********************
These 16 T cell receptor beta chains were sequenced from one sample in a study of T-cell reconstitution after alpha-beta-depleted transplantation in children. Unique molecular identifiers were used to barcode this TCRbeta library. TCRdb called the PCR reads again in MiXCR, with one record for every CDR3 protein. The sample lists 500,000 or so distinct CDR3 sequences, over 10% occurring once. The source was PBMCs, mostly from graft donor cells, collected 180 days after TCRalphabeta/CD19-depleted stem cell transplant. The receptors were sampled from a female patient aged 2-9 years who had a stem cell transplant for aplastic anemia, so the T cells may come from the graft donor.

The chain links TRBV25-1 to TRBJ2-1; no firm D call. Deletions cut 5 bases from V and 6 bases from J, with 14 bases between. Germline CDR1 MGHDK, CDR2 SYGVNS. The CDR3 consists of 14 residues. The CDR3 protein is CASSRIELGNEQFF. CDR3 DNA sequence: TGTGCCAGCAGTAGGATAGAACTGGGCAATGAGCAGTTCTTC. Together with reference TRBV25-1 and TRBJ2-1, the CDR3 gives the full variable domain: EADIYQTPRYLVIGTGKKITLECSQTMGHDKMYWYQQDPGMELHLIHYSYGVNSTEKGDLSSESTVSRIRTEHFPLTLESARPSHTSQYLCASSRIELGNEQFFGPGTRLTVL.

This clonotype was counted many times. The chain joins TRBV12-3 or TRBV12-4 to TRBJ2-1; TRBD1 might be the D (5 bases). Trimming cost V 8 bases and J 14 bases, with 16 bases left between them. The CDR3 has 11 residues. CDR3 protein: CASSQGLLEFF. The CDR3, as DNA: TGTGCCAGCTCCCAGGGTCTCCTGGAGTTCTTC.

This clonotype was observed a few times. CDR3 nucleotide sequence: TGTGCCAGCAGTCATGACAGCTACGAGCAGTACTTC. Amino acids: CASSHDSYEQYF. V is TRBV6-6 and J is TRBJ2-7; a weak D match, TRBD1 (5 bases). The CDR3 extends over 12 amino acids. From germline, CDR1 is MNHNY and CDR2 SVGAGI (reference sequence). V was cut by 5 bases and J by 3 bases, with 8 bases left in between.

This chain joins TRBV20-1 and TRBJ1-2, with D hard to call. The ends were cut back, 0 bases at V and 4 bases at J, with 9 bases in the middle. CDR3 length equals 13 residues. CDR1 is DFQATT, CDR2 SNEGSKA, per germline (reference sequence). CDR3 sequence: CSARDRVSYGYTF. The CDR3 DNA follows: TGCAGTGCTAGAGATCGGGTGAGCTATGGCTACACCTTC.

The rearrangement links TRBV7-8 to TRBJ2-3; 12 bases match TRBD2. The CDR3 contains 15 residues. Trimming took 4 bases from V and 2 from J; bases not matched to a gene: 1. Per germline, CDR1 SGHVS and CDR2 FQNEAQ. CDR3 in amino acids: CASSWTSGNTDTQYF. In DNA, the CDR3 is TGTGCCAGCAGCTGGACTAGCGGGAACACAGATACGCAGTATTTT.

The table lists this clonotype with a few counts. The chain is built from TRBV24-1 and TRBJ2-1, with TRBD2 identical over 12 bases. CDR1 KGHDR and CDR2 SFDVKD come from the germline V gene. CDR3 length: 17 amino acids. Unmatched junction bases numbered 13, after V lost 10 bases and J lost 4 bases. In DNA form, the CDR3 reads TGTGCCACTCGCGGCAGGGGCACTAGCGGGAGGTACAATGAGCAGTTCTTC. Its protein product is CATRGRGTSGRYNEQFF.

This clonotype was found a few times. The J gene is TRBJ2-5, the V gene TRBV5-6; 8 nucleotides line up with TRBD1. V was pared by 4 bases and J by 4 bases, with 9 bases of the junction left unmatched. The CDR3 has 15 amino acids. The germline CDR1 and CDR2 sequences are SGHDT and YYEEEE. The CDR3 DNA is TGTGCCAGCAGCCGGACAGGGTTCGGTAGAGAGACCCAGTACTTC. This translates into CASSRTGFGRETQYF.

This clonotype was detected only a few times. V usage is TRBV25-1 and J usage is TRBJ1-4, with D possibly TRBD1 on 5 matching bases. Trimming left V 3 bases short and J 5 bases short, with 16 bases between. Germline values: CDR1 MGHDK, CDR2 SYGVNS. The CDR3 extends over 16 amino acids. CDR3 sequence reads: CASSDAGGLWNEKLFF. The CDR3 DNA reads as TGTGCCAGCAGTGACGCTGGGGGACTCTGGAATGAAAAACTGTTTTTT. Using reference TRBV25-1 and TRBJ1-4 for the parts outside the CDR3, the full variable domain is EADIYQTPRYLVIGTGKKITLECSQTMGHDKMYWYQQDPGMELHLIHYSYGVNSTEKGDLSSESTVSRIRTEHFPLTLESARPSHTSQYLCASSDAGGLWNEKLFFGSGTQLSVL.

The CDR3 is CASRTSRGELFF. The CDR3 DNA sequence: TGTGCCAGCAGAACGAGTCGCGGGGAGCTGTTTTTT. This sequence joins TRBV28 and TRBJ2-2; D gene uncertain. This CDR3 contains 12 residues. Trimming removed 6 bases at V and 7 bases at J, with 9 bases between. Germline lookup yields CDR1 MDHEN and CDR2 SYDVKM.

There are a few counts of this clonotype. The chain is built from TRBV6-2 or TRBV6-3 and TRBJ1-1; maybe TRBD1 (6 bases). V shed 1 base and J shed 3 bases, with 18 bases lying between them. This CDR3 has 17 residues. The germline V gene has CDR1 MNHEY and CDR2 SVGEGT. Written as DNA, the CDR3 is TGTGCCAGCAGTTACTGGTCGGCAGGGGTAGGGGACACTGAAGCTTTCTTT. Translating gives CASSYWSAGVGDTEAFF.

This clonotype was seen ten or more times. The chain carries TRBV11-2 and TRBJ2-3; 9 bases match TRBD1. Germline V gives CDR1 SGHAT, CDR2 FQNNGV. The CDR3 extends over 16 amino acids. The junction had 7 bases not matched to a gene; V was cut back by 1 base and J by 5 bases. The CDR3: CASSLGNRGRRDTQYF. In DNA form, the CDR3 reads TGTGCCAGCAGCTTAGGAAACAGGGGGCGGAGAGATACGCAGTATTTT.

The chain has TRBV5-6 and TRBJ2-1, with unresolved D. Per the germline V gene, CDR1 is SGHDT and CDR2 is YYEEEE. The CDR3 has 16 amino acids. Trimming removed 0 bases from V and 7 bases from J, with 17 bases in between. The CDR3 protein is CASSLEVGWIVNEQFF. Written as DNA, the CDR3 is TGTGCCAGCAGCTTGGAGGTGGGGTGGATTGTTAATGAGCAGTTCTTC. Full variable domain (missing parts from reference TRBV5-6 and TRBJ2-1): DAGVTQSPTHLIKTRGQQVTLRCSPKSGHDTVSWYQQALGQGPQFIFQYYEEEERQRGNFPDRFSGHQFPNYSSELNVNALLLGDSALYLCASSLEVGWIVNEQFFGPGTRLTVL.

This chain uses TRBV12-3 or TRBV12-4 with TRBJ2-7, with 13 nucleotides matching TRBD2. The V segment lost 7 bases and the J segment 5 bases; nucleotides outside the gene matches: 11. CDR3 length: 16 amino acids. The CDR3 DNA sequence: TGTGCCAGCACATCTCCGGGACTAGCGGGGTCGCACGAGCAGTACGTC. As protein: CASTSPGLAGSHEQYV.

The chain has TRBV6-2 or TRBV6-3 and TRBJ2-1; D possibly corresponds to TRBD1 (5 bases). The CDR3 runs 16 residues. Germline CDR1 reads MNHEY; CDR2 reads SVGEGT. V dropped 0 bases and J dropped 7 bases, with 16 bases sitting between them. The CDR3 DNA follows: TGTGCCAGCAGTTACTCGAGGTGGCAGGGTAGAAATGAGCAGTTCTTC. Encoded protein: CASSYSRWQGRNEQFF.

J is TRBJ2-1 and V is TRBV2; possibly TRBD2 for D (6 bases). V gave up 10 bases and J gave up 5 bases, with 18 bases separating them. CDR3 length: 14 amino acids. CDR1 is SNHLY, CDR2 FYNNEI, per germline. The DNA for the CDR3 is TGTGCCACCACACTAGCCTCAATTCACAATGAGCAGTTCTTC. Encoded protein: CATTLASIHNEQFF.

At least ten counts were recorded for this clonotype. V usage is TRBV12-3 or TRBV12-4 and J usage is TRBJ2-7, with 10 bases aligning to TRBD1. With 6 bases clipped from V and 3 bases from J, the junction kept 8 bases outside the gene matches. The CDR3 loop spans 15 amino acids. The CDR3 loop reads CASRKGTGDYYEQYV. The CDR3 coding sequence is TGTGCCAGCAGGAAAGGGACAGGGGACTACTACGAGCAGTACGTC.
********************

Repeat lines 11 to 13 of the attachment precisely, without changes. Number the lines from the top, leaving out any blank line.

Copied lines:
There are a few counts of this clonotype. The chain is built from TRBV6-2 or TRBV6-3 and TRBJ1-1; maybe TRBD1 (6 bases). V shed 1 base and J shed 3 bases, with 18 bases lying between them. This CDR3 has 17 residues. The germline V gene has CDR1 MNHEY and CDR2 SVGEGT. Written as DNA, the CDR3 is TGTGCCAGCAGTTACTGGTCGGCAGGGGTAGGGGACACTGAAGCTTTCTTT. Translating gives CASSYWSAGVGDTEAFF.

This clonotype was seen ten or more times. The chain carries TRBV11-2 and TRBJ2-3; 9 bases match TRBD1. Germline V gives CDR1 SGHAT, CDR2 FQNNGV. The CDR3 extends over 16 amino acids. The junction had 7 bases not matched to a gene; V was cut back by 1 base and J by 5 bases. The CDR3: CASSLGNRGRRDTQYF. In DNA form, the CDR3 reads TGTGCCAGCAGCTTAGGAAACAGGGGGCGGAGAGATACGCAGTATTTT.

The chain has TRBV5-6 and TRBJ2-1, with unresolved D. Per the germline V gene, CDR1 is SGHDT and CDR2 is YYEEEE. The CDR3 has 16 amino acids. Trimming removed 0 bases from V and 7 bases from J, with 17 bases in between. The CDR3 protein is CASSLEVGWIVNEQFF. Written as DNA, the CDR3 is TGTGCCAGCAGCTTGGAGGTGGGGTGGATTGTTAATGAGCAGTTCTTC. Full variable domain (missing parts from reference TRBV5-6 and TRBJ2-1): DAGVTQSPTHLIKTRGQQVTLRCSPKSGHDTVSWYQQALGQGPQFIFQYYEEEERQRGNFPDRFSGHQFPNYSSELNVNALLLGDSALYLCASSLEVGWIVNEQFFGPGTRLTVL.